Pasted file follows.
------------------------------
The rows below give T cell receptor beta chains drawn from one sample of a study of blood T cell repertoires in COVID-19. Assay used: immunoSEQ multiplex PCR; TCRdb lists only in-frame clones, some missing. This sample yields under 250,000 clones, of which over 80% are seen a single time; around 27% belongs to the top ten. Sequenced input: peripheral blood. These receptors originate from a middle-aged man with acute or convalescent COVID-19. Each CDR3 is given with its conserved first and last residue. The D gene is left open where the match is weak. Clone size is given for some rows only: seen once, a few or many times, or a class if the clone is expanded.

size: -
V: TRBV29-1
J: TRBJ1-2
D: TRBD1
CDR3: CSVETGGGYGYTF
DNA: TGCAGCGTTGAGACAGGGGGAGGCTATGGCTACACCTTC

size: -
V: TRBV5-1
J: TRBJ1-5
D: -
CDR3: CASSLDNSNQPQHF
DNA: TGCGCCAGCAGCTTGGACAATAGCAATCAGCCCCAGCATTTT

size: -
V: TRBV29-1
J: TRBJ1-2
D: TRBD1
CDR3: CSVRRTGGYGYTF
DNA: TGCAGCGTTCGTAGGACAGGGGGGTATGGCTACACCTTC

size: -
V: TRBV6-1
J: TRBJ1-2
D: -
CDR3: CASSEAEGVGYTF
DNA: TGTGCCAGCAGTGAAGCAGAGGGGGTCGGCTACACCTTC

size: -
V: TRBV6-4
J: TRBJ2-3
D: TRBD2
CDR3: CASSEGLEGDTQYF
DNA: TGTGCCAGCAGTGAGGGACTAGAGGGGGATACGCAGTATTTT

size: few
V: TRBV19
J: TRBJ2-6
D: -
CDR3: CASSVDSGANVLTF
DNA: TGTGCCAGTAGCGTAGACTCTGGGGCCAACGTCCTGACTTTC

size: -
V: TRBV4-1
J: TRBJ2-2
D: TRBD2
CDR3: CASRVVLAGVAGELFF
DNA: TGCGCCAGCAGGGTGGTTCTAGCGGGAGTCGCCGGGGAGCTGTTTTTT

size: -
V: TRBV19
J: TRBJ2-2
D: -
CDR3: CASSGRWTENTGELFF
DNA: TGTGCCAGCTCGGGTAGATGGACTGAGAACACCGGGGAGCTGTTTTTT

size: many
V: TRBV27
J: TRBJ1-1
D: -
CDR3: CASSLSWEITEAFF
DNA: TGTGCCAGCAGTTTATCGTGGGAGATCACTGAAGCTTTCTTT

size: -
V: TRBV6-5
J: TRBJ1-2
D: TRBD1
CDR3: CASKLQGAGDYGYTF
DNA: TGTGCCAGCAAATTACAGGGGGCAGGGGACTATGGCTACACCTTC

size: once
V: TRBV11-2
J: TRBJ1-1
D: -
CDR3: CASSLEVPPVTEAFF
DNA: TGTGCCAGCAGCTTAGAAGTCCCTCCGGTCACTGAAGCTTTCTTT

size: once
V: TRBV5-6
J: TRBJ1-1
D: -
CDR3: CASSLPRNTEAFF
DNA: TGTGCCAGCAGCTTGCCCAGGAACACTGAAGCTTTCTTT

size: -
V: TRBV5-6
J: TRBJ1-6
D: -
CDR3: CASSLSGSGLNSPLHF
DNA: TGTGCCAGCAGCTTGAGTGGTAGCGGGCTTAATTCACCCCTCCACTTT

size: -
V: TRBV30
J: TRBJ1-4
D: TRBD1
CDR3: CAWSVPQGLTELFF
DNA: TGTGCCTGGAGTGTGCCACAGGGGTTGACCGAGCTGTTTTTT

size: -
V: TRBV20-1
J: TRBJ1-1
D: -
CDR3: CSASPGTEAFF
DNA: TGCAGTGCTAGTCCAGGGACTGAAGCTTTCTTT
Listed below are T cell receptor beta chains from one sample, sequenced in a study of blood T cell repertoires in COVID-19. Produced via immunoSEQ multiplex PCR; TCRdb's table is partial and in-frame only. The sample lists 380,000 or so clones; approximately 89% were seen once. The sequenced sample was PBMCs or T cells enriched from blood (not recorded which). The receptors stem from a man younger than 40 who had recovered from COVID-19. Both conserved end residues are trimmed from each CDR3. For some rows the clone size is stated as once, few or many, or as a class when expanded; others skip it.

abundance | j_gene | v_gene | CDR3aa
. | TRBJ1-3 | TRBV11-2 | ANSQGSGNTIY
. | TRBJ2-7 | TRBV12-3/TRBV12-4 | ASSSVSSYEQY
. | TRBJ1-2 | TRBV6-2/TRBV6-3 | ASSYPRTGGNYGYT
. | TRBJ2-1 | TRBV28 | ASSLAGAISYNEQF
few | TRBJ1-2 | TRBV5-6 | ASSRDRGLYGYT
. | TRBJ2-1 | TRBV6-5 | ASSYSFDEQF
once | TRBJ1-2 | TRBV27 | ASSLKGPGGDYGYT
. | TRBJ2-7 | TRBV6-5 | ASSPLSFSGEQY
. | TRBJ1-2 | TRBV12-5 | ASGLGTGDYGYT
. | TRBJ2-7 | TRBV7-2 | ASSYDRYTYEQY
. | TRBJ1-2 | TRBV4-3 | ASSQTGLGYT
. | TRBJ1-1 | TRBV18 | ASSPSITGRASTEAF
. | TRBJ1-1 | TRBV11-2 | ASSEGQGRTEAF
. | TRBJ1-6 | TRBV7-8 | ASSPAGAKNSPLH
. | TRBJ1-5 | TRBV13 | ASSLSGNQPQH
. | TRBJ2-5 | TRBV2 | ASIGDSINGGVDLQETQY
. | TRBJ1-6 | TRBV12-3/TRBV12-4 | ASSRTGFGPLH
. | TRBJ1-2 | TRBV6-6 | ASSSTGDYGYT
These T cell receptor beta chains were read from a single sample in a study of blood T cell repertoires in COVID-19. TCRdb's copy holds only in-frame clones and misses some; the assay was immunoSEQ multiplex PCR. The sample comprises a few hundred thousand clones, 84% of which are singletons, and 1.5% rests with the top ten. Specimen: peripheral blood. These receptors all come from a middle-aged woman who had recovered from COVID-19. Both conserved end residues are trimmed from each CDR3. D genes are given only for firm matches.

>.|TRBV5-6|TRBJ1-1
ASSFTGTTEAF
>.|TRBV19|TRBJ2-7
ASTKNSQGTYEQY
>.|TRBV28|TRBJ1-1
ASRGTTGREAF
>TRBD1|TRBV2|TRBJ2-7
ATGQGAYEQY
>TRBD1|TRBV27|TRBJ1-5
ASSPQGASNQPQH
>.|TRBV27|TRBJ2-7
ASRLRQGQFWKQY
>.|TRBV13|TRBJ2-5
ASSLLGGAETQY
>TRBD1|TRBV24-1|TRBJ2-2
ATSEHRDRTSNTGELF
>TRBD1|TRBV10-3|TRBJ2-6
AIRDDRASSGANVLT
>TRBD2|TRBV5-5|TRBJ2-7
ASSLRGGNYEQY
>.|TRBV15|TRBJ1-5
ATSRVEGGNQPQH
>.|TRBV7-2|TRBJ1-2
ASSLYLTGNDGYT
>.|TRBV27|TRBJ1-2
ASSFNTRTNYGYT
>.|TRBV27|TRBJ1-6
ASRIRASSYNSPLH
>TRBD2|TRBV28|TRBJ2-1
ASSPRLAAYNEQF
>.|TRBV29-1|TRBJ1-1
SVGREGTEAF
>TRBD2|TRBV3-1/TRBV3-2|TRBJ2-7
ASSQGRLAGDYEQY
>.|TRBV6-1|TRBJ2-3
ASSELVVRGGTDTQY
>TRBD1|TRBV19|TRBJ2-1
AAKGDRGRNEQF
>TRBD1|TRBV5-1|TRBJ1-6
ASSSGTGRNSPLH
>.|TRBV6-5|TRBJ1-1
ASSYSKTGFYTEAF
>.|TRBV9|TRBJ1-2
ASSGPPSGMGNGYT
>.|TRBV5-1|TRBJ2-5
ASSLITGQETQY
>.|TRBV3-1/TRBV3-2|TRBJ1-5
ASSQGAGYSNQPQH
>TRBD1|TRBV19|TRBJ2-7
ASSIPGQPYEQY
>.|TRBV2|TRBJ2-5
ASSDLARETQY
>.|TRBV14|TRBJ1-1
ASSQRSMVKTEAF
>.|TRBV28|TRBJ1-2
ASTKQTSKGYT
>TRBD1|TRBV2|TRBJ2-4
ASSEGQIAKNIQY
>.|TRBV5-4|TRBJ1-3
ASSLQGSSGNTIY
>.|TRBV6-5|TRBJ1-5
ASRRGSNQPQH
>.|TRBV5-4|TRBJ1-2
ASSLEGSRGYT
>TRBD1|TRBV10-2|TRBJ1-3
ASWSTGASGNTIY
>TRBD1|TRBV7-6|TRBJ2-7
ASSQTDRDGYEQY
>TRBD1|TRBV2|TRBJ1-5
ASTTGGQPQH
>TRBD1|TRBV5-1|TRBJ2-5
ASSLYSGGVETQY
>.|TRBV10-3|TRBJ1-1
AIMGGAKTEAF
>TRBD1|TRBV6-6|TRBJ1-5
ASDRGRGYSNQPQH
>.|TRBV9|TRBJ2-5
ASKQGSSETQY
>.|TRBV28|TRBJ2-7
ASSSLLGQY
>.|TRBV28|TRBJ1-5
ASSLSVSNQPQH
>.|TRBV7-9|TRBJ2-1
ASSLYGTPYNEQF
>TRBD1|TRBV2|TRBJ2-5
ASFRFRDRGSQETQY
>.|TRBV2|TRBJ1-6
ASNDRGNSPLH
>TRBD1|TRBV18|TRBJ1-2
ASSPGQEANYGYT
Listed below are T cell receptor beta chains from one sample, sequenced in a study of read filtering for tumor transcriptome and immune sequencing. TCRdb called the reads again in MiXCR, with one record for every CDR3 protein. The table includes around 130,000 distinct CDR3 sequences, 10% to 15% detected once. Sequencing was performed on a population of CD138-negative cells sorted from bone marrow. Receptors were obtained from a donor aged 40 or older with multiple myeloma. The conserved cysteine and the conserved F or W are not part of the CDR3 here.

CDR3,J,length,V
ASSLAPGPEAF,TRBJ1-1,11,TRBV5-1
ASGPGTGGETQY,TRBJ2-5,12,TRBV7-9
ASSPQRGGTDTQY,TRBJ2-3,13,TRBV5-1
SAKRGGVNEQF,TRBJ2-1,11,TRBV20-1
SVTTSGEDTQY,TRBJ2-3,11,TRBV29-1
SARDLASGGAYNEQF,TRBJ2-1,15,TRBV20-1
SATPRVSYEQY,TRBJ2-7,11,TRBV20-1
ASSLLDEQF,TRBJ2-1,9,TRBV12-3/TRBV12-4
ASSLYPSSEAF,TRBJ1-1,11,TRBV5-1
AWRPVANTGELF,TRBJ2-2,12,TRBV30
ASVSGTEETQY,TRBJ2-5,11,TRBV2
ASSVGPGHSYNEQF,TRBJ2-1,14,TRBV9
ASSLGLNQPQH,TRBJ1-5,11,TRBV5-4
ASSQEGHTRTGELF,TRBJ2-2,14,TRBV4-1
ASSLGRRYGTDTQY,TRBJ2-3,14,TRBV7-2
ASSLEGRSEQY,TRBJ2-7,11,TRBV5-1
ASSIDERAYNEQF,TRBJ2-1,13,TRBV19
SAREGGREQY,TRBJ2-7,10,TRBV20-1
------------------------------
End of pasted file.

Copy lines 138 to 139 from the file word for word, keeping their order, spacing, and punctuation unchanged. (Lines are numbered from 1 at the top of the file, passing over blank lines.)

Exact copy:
ASSFNTRTNYGYT
>.|TRBV27|TRBJ1-6